When Bucky points a gun at Zemo, the Baron seems sure that these are his last moments. But, when Bucky pulls the trigger, nothing happens. Bucky lets the bullets in his hand drop to the ground. He is not just a man programmed to kill. Even if he can never fully separate from the Winter Soldier, he is more than just that programming.

Credit: Disney+

Instead, the Wakandans show up and the Dora Milaje are ready to take Zemo with them to The Raft (not the most secure choice, but okay). Before he goes with them, Zemo tells Bucky, “I took the liberty of crossing off my name in your book. I hold no grudges for what you thought you had to do. Goodbye, James.” It’s a strong ending for these two characters, and a good precursor to Bucky’s chat with Sam later on in the episode.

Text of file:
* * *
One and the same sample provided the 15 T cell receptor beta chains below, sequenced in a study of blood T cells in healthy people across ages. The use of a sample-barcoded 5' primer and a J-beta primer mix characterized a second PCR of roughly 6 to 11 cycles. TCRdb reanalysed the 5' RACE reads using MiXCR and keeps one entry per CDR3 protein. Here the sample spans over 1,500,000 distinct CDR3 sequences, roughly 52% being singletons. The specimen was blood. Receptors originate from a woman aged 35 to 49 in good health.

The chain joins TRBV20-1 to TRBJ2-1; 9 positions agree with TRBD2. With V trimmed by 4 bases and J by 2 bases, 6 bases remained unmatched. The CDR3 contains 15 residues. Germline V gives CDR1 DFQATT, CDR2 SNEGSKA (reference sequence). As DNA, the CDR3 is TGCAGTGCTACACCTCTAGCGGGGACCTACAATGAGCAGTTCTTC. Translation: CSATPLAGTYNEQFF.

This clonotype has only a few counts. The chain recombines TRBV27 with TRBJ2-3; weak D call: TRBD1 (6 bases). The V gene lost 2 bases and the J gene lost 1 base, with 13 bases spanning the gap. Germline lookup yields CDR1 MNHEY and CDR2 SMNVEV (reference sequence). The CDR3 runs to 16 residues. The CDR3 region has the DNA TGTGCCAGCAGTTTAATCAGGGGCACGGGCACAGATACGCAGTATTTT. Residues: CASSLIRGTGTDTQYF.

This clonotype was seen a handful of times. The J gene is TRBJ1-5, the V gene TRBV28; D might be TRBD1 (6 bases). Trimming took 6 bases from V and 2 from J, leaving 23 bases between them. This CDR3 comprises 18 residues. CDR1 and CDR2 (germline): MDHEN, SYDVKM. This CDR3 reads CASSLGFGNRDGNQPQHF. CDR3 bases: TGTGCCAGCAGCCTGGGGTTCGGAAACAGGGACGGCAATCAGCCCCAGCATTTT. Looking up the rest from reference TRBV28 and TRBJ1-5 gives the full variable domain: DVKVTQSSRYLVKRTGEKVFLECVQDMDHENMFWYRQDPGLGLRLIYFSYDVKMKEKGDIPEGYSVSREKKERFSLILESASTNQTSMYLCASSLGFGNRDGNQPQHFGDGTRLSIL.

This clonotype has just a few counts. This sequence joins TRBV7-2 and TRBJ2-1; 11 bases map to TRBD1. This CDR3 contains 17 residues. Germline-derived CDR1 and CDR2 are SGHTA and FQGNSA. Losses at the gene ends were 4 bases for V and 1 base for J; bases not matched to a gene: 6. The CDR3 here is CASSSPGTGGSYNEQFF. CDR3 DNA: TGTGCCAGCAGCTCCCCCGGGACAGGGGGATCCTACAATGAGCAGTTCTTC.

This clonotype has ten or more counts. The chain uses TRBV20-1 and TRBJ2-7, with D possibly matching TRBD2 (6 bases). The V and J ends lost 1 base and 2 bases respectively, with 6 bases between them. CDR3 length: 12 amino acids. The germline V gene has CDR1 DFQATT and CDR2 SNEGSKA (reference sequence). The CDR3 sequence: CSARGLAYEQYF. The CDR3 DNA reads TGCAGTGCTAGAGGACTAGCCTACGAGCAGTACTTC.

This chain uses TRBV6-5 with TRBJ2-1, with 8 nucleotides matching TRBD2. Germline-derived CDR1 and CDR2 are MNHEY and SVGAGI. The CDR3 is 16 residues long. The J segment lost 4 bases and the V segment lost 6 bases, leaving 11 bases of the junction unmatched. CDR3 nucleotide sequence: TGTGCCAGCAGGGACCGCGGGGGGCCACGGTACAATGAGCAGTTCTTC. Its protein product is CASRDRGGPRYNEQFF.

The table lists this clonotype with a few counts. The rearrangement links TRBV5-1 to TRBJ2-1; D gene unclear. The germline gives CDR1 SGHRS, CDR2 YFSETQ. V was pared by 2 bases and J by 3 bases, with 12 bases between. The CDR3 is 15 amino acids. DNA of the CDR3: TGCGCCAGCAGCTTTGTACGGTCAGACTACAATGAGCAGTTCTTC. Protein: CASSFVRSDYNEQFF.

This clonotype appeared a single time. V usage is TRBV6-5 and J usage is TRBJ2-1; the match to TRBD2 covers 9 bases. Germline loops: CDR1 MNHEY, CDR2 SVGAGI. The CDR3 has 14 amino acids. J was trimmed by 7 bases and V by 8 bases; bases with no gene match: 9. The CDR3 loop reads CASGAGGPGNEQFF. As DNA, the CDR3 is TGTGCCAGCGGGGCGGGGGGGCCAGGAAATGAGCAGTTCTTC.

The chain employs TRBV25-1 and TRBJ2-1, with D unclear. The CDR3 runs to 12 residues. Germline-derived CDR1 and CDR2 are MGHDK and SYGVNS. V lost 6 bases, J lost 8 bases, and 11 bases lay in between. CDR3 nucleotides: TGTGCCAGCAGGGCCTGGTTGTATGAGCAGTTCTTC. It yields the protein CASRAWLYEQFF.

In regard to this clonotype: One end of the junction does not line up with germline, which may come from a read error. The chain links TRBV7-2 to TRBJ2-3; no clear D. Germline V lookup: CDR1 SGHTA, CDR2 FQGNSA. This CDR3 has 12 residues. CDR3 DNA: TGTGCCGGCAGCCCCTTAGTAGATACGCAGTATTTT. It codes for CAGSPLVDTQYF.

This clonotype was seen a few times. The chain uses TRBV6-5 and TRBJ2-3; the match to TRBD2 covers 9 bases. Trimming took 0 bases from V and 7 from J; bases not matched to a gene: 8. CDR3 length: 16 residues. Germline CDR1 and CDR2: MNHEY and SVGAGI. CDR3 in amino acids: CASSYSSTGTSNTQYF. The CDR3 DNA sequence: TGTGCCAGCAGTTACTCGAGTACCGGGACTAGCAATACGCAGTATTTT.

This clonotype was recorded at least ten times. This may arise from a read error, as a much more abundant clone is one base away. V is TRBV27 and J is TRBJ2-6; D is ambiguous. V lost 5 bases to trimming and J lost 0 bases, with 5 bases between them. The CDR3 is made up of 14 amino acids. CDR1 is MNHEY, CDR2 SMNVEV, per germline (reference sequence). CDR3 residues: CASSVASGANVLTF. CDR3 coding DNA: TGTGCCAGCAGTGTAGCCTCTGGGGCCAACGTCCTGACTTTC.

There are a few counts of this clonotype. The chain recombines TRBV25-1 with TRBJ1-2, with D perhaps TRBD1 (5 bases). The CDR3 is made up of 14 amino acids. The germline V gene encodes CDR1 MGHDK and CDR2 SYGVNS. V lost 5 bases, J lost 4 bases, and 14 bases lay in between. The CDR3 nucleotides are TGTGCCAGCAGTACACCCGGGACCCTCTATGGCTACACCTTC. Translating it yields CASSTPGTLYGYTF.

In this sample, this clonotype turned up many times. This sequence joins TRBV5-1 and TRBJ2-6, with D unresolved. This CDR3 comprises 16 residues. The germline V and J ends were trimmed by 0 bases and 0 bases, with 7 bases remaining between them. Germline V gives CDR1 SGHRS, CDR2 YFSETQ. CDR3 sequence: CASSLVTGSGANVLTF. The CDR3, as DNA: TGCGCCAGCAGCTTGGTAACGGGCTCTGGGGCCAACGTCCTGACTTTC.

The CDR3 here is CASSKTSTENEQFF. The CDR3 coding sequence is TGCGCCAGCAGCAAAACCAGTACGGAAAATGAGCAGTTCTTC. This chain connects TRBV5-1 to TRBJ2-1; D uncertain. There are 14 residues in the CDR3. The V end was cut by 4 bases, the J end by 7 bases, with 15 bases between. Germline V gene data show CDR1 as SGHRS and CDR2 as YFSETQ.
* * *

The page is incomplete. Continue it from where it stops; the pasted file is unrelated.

Before Ayo leaves, she warns Bucky to put some distance between himself and Wakanda. Even though he’s handed Zemo off to them, that doesn’t mean that he’s forgiven for breaking him out of jail. Bucky agrees, but he also asks Ayo for a favor…

Red, White, and Black

In Baltimore, Sam comes to see Isaiah with the shield in hand. We get another glimpse of Eli Bradley before Sam goes to face Isaiah, himself. First of all, Carl Lumbly absolutely killed it as Isaiah. They could not have cast another actor with so much passion and gravitas in his performance. This was easily my favorite scene of the episode. And although we didn’t get a flashback to Isaiah fighting, we did finally get more about his story.

But first, Sam brings back the shield, and Isaiah rejects it. When Sam says he doesn’t understand, Isaiah lays it out plain for him.

Isaiah: “You understand. Every Black man does. Whether you want to deny it or not.”